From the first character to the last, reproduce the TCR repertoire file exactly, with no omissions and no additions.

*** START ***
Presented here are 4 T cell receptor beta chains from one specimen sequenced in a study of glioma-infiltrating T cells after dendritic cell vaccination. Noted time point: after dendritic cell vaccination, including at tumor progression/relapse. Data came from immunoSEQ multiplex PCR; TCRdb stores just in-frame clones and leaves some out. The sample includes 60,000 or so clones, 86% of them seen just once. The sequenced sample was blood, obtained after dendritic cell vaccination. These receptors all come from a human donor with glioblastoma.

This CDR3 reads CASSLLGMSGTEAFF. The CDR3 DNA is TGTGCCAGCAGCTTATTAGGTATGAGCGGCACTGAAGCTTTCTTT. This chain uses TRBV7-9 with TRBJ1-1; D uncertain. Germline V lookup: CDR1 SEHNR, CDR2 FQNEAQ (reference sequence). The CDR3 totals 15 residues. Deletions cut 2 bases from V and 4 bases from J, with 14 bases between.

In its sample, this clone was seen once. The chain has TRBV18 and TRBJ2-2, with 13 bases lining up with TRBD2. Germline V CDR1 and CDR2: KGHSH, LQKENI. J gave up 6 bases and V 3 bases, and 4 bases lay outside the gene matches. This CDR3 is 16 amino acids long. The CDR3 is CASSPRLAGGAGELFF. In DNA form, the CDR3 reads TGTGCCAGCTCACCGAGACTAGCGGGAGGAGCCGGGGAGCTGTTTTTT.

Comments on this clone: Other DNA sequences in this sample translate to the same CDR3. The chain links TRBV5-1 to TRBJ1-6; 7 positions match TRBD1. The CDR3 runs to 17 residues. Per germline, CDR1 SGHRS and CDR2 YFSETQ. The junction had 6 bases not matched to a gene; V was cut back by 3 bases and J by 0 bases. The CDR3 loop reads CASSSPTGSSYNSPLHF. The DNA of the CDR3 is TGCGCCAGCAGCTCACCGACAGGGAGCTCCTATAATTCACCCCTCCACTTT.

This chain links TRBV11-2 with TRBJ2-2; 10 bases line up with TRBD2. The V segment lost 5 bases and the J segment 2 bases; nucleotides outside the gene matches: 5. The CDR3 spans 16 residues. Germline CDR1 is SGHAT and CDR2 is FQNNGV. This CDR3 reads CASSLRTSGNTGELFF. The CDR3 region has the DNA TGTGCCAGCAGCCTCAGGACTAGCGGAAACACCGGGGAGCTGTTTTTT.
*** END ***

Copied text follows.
Presented here are 4 T cell receptor beta chains from one specimen sequenced in a study of glioma-infiltrating T cells after dendritic cell vaccination. Noted time point: after dendritic cell vaccination, including at tumor progression/relapse. Data came from immunoSEQ multiplex PCR; TCRdb stores just in-frame clones and leaves some out. The sample includes 60,000 or so clones, 86% of them seen just once. The sequenced sample was blood, obtained after dendritic cell vaccination. These receptors all come from a human donor with glioblastoma.

This CDR3 reads CASSLLGMSGTEAFF. The CDR3 DNA is TGTGCCAGCAGCTTATTAGGTATGAGCGGCACTGAAGCTTTCTTT. This chain uses TRBV7-9 with TRBJ1-1; D uncertain. Germline V lookup: CDR1 SEHNR, CDR2 FQNEAQ (reference sequence). The CDR3 totals 15 residues. Deletions cut 2 bases from V and 4 bases from J, with 14 bases between.

In its sample, this clone was seen once. The chain has TRBV18 and TRBJ2-2, with 13 bases lining up with TRBD2. Germline V CDR1 and CDR2: KGHSH, LQKENI. J gave up 6 bases and V 3 bases, and 4 bases lay outside the gene matches. This CDR3 is 16 amino acids long. The CDR3 is CASSPRLAGGAGELFF. In DNA form, the CDR3 reads TGTGCCAGCTCACCGAGACTAGCGGGAGGAGCCGGGGAGCTGTTTTTT.

Comments on this clone: Other DNA sequences in this sample translate to the same CDR3. The chain links TRBV5-1 to TRBJ1-6; 7 positions match TRBD1. The CDR3 runs to 17 residues. Per germline, CDR1 SGHRS and CDR2 YFSETQ. The junction had 6 bases not matched to a gene; V was cut back by 3 bases and J by 0 bases. The CDR3 loop reads CASSSPTGSSYNSPLHF. The DNA of the CDR3 is TGCGCCAGCAGCTCACCGACAGGGAGCTCCTATAATTCACCCCTCCACTTT.

This chain links TRBV11-2 with TRBJ2-2; 10 bases line up with TRBD2. The V segment lost 5 bases and the J segment 2 bases; nucleotides outside the gene matches: 5. The CDR3 spans 16 residues. Germline CDR1 is SGHAT and CDR2 is FQNNGV. This CDR3 reads CASSLRTSGNTGELFF. The CDR3 region has the DNA TGTGCCAGCAGCCTCAGGACTAGCGGAAACACCGGGGAGCTGTTTTTT.